The controversial abortion pill RU-486 is heating things up in the advertising world. The National Abortion Federation (NAF) is launching a $2 million educational effort.
The new advertising campaign will be released this July in select magazines. The ads are designed to target 70 percent of women between the ages of 18-49.
The NAF declined to comment on the agency that created the ads. But they did reveal their nature.
A young woman is looking out of a window. The text reads, "You have the freedom to choose. And now you have another safe abortion choice."
Anti-abortion groups argue that there are risks involved with RU-486, which aren't identified in these ads. All pharmaceutical ads are required to disclose a drug's side effects.
However, the federation says they're not specifically advertising a certain product. They say their goal is to raise an educational awareness so there's no need to identify warnings and health risks.
But some magazines have already declined the organization's ad dollars for fear of a backlash from anti-abortion groups. Hearst's Redbook is one of them, recently exercising its option to deny the new print ad from running.
Hearst's Cosmopolitan will carry the ad, though. Time's People and Conde Nast's Vanity Fair and Self have also decided to run the print ad.
A spokesman for The Hearst Corporation says the decision to run the ads was left up to each of its publications. Hearst is the largest publisher of monthly magazines and owns female-oriented publications like CosmoGIRL!, Marie Claire and Harper's Bazaar, in addition to Redbook and Cosmopolitan.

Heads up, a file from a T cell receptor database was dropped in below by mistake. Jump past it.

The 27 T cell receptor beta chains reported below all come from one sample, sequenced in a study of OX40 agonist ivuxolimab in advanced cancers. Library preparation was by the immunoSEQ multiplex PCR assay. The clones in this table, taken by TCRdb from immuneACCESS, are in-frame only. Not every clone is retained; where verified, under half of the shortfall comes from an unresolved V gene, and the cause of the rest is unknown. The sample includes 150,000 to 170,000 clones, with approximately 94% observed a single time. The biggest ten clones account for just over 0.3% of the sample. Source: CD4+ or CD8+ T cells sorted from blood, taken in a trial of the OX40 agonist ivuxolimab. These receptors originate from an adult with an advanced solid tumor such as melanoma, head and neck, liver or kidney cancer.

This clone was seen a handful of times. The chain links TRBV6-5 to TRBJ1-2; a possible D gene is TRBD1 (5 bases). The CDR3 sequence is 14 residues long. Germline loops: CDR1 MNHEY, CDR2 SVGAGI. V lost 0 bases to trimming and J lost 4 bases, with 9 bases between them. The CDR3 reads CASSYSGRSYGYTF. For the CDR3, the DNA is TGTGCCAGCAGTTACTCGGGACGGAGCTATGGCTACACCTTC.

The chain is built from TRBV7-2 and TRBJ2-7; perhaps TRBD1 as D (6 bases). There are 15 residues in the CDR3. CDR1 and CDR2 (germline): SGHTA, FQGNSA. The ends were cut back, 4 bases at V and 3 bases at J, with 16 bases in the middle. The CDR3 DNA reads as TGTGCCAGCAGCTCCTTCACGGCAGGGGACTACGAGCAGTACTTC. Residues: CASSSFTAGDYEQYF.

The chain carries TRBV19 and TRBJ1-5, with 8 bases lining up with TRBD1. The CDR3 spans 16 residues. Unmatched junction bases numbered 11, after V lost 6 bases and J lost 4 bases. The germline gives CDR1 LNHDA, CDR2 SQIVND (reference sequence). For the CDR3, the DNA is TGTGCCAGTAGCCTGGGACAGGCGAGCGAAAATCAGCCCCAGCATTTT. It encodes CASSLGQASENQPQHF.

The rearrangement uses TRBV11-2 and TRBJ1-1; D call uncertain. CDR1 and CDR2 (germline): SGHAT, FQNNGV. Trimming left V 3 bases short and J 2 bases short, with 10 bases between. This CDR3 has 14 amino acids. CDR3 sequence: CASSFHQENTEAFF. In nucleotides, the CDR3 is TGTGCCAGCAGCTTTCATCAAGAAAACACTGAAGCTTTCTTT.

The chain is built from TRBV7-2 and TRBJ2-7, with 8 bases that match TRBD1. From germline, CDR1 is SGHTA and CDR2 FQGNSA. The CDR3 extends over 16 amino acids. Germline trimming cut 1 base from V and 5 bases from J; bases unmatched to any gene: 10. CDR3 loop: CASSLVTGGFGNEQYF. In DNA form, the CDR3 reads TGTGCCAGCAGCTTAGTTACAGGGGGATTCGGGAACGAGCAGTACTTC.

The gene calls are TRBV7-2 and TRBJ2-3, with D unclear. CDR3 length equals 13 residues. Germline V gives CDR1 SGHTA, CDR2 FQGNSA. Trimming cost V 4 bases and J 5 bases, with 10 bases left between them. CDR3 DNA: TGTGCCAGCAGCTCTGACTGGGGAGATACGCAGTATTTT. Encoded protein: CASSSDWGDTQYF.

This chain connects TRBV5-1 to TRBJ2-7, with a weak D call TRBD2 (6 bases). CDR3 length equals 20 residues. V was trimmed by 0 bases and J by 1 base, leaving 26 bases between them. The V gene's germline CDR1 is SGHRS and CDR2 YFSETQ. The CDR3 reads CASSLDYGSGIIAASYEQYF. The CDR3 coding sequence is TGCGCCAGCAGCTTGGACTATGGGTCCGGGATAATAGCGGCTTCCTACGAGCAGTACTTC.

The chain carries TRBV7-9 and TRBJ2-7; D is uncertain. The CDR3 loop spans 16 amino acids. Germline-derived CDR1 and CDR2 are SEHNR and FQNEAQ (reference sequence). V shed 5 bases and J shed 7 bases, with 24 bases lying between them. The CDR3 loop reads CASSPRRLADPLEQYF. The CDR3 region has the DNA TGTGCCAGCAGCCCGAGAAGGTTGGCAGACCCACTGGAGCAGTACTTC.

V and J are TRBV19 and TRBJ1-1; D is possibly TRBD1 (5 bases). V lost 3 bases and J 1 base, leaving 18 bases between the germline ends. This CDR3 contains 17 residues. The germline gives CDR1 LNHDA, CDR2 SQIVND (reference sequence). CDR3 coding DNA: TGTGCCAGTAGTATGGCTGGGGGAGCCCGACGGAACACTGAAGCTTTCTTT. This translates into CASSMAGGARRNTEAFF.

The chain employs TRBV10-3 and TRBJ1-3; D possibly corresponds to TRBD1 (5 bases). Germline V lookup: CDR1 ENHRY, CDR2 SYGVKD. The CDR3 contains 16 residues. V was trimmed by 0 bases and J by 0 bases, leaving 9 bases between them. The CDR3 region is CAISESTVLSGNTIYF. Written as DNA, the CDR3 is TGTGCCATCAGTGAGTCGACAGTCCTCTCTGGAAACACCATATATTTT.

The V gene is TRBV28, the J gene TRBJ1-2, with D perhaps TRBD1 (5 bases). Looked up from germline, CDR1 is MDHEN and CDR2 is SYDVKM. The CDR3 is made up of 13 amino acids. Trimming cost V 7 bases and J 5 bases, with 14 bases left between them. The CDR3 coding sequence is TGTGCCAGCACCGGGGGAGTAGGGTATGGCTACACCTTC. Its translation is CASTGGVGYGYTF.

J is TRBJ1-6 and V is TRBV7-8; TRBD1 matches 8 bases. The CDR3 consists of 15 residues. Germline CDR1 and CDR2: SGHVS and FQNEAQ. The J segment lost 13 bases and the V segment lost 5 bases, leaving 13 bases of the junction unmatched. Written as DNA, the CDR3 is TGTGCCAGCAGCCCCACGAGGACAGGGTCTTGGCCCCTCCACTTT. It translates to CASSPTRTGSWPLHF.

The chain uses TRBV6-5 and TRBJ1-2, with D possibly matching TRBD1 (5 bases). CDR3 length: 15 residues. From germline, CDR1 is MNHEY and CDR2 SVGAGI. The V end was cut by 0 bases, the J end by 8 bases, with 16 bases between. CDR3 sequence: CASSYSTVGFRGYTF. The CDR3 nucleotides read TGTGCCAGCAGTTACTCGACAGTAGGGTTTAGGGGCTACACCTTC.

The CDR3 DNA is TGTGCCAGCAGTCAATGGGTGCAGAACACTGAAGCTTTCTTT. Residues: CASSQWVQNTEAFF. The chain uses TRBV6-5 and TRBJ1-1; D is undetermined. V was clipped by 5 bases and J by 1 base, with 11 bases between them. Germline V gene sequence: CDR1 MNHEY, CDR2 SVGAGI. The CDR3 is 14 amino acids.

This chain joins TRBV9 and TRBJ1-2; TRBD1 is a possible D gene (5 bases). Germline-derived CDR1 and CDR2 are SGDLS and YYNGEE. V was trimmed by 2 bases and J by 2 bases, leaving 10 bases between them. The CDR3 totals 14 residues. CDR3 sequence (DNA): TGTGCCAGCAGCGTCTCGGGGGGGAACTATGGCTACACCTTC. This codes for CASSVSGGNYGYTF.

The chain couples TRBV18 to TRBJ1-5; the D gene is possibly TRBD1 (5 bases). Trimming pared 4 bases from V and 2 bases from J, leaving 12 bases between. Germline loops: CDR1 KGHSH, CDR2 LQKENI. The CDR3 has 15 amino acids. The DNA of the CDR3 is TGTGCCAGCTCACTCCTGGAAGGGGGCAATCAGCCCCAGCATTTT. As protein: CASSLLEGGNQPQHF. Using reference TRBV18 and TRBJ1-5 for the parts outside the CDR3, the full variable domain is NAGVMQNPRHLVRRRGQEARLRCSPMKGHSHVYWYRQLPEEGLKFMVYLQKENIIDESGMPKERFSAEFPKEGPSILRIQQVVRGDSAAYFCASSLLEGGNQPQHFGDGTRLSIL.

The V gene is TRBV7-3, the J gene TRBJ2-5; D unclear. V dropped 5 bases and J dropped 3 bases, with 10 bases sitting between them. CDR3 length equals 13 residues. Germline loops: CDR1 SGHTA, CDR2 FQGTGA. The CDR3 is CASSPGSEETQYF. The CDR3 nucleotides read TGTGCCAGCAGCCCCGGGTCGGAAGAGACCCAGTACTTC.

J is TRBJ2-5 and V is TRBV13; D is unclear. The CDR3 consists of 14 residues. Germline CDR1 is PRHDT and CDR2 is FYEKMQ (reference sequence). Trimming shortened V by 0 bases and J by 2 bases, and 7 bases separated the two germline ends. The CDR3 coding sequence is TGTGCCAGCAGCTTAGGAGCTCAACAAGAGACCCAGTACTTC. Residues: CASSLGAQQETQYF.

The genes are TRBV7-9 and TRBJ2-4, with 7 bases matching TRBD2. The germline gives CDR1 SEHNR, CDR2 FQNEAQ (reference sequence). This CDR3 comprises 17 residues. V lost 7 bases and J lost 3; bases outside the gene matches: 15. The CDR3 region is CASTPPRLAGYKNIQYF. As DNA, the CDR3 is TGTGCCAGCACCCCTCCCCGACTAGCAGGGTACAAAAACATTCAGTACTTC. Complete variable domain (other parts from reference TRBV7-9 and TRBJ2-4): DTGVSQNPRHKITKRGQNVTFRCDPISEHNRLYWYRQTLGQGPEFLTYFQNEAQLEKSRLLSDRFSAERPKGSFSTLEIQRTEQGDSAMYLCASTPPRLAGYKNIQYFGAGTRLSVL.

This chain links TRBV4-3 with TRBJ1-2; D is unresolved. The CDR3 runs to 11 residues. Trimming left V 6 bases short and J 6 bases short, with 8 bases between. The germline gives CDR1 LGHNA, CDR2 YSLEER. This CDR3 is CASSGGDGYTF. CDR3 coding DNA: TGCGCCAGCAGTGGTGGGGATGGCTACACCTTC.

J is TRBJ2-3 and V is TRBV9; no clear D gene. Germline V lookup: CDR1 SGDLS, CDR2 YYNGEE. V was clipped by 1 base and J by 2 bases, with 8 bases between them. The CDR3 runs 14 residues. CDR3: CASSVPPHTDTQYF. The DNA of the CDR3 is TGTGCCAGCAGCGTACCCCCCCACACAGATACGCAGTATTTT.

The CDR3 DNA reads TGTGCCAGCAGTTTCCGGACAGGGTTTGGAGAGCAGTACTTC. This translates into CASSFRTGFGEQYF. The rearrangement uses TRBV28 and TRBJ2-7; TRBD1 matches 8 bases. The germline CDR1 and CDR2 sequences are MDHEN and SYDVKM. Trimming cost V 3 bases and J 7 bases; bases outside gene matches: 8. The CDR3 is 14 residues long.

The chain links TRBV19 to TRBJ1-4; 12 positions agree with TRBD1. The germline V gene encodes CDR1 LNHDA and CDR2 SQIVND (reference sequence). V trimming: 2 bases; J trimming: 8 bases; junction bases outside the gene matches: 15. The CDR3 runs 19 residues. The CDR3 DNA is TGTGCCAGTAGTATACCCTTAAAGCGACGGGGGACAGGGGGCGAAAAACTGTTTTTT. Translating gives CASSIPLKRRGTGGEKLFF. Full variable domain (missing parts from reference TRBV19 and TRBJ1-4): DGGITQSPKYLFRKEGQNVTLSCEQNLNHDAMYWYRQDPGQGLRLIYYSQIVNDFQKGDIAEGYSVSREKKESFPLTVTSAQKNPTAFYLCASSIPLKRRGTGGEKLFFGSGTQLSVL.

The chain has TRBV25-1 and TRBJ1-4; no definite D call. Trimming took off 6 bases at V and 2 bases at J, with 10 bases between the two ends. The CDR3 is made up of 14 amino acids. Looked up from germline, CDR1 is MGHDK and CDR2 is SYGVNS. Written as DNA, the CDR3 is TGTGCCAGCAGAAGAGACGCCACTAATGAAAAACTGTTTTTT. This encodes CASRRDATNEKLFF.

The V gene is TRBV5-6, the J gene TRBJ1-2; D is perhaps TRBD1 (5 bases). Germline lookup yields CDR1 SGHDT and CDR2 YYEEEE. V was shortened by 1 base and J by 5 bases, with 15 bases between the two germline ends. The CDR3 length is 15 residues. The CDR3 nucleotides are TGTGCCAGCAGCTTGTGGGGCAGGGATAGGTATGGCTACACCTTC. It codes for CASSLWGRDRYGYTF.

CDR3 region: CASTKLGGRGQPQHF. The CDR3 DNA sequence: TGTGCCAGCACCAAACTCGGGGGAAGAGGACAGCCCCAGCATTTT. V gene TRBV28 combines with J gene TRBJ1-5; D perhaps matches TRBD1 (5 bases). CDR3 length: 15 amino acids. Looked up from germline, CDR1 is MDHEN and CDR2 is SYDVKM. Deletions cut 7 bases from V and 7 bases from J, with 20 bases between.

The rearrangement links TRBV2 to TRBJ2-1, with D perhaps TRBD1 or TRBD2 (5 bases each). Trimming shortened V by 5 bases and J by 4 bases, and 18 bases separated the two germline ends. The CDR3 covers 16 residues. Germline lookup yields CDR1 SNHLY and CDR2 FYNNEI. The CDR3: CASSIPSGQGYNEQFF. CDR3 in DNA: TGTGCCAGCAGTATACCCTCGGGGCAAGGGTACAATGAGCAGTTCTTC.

A spokeswoman for Conde Nast's Vanity Fair says their readers are smart enough to make their own decisions. Conde Nast owns such magazines as Allure, Glamour, Vogue and Mademoiselle.
Media consultants say more publications will probably turn the NAF away as well. Executives will be too afraid their magazine will be boycotted by anti-abortion groups or even see a line of picketing outside the publication's offices. It's also quite possible that anti-abortion groups such as the Family Research Council could create their own campaign against RU-486.
While the pill is best known as RU-486 or mifepristone, it's actually sold under the brand name Mifeprex. It blocks the hormone progesterone, which is required for establishing and maintaining a pregnancy. The abortion pill has been at the center of controversy for 12 years but gained the U.S. Food and Drug Administration's approval in September 2000.
Apryl Duncan, About.com. June 6, 2001
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